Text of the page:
Given these stories, who could blame these people? Why these things happen should be the subject of a different article, but they are certainly not the hallmark of good Six Sigma implementations.

Six Sigma vs. Innovation

A number of comments dealt head-on with Business Week’s primary contention: that Six Sigma somehow prevented innovation at 3M and other companies where it has been applied.

  • “Take care not to bash Six Sigma-the problem is not with the methodology itself but rather with how it is applied. … If managed effectively, Six Sigma can absolutely co-exist with innovation!”
  • “… Be careful not to toss the baby with the bath water. After all, it's no secret that the primary driver behind Japan's emergence as the number 1 automaker has to do with elimination of variation and achieving highly repeatable processes. I guess Toyota and Lexus' innovation IS in the area of passionate pursuit of perfection.”
  • “[This] article … may mislead readers into thinking Six Sigma concepts suppress innovation when that is not the case. Innovation is suppressed when the culture becomes risk averse. When employees are recognized and rewarded based on how much money they save the company, they will naturally divert their attention from new product innovation to process innovation.”
  • “I worked there for over 35 years. I have designed, developed and patented over 30 products for 3M. The change started long before Big MC. The change came when 3M started to value education more than results.”
  • “When Motorola practiced Six Sigma under the leadership of Bob Galvin (Chairman) and George Fisher (CEO) in the late 80s, Six Sigma produced significant savings and produced innovative products. Let's not kill a sound methodology due to lack of understanding of its basic tenets, which are dramatic improvement, innovation, and shared savings. Actually, Six Sigma accelerates improvement requiring
    instead of curbing innovation.”
  • “Having deployed Design for Six Sigma at 3M for two years, I find this article typical of corporate wind changing.  [Someone] concluded that Post-it's never would have been made, yet when I was there the analysis I saw said they could've come to market seven years sooner with [stage] gates and tools to identify winners. … it took nearly 10 years of skunk-works by Mr. Andy Wong and his teams to bring brightness enhancement films (which enabled LCD panel technology) to market. As an observer, I cannot comment on how many projects should have been killed because they had little value, and how many great projects were stifled for the 'not invented here' politics that 3M breeds. How many other inventions, perhaps even more innovative were not brought to market successfully because their inventors did not have the skills of Mr. Wong or Mr. Fry to outlast [pre-Six Sigma] management?”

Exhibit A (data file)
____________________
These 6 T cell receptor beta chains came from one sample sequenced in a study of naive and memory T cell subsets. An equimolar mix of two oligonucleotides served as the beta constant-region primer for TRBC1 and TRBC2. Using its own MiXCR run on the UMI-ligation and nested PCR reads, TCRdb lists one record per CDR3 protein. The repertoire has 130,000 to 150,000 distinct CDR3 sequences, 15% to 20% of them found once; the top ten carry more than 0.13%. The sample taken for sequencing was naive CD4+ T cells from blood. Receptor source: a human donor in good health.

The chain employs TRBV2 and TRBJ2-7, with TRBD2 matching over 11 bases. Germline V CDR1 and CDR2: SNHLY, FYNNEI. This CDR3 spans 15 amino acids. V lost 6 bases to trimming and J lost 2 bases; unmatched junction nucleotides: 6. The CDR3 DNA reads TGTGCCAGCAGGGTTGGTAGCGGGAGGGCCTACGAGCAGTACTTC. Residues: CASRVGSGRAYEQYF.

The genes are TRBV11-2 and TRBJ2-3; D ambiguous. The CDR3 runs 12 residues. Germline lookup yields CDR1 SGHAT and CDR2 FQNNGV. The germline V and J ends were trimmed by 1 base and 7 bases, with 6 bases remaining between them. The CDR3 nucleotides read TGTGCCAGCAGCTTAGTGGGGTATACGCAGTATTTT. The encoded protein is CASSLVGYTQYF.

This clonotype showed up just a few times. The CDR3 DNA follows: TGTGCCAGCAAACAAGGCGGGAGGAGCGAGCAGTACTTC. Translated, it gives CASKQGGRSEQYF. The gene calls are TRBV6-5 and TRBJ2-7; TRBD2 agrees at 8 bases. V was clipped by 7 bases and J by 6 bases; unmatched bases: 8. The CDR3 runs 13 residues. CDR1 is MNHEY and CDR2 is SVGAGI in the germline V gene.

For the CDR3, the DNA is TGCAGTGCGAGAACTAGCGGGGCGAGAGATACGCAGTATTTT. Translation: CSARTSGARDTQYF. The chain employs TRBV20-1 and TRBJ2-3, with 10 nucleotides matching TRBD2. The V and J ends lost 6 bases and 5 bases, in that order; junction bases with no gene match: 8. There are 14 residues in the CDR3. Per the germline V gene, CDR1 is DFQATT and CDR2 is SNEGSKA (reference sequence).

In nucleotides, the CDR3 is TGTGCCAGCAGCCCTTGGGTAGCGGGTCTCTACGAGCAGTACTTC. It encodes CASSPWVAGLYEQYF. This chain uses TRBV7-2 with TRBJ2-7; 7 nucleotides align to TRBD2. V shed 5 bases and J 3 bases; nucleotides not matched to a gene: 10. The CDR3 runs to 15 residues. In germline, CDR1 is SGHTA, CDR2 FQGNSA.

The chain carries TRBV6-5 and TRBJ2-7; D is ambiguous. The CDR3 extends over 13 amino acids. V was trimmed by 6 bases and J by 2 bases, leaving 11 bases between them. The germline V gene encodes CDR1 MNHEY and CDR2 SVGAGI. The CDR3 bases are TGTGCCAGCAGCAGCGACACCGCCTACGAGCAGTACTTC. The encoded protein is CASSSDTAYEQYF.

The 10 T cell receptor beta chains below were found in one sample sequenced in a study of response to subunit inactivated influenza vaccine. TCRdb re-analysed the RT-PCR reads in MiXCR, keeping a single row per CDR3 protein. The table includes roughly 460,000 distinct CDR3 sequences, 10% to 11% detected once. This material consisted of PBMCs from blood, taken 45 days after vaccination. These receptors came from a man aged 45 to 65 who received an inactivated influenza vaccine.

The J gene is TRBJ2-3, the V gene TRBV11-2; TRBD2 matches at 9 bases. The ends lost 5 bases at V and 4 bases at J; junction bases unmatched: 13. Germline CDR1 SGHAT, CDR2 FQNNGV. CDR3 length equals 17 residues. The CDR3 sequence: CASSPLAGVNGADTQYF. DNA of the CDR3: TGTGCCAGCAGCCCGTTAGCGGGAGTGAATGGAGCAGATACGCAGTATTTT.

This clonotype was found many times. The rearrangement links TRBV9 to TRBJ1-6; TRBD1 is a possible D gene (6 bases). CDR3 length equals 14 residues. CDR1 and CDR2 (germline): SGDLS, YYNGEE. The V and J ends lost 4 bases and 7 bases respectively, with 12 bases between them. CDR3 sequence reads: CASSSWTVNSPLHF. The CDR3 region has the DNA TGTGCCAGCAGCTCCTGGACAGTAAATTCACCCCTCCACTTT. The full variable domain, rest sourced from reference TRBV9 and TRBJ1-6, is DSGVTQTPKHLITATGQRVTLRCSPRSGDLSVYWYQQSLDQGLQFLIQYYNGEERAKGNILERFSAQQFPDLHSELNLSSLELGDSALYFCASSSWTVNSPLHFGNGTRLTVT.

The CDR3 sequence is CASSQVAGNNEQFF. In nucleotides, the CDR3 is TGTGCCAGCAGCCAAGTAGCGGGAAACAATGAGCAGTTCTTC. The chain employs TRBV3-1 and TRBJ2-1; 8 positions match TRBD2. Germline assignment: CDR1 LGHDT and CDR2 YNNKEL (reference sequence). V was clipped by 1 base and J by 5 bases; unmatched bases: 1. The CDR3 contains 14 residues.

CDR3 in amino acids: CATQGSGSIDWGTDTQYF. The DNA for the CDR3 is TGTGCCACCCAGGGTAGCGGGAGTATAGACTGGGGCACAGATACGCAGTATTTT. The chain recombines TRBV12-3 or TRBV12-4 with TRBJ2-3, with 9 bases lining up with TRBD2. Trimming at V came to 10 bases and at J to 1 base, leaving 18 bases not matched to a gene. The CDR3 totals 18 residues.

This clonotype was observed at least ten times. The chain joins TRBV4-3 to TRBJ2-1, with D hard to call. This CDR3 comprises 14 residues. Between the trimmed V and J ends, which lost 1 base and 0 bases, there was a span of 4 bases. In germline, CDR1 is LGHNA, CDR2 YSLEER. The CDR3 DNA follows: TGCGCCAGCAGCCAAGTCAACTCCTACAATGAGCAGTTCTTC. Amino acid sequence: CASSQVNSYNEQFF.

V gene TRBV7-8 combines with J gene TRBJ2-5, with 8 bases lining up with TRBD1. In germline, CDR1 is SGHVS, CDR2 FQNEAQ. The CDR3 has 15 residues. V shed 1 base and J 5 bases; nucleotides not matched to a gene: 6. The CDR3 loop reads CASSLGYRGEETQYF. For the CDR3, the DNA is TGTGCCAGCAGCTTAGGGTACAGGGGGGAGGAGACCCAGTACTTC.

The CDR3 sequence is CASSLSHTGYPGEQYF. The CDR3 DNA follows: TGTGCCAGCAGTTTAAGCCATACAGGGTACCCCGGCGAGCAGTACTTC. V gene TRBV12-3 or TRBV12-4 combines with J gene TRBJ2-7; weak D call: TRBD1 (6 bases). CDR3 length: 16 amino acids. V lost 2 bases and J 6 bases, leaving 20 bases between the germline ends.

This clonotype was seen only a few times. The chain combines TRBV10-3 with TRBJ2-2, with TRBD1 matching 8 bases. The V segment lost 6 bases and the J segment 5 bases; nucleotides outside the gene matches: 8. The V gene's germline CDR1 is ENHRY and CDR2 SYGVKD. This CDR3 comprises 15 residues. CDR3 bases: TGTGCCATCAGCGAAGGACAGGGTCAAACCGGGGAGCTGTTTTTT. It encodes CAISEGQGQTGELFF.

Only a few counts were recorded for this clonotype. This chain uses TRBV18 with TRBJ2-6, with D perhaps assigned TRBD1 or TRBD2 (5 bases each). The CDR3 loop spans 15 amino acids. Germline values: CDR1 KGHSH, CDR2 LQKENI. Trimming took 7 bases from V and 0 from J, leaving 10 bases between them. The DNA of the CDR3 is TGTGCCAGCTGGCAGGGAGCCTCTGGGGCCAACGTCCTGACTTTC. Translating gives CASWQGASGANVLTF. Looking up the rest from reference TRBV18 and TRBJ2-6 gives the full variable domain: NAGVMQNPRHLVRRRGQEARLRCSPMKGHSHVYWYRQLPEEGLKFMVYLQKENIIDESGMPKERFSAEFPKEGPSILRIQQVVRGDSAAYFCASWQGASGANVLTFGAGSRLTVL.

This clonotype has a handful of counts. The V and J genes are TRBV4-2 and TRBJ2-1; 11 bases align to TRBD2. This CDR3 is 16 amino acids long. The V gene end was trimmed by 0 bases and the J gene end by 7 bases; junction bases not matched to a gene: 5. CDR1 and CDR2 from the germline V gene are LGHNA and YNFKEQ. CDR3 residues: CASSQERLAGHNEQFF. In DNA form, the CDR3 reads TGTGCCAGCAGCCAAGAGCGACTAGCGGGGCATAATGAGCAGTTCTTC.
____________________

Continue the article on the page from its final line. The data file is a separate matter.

Corporate Snake Oil

It is unfortunate that the Six Sigma industry is not so good at demonstrating its value to the layman. It is also unfortunate that tools of such power get misapplied-and then blamed-for bad results. Some of the criticisms of Six Sigma at the corporate level are worth hearing:

  • “It's nice when a mainstream publication points out what many business thinkers have known for years-6 Sigma, like its many management-style predecessors, is essentially corporate snake-oil. … We bought lots of product from 3M, but suddenly, the hoops the sales people had to jump through to do their job became embarrassing, and frankly hurt their sales and their industry reputation.”
  • "As a former executive turned teacher of statistics, organizational behavior and strategy, I can count on getting a rise out of my adult MBA students when I mention Six Sigma. They have all been through the "Let's do Six Sigma" routine-the blind application of it as if it were a panacea.”

Even this college professor said, “The issue here is not whether Six Sigma is worthwhile, it is whether or not it is applied correctly.” Unfortunately, there is much evidence throughout the readers’ comments that many Six Sigma initiatives are poorly implemented. And, there are even some clues regarding why: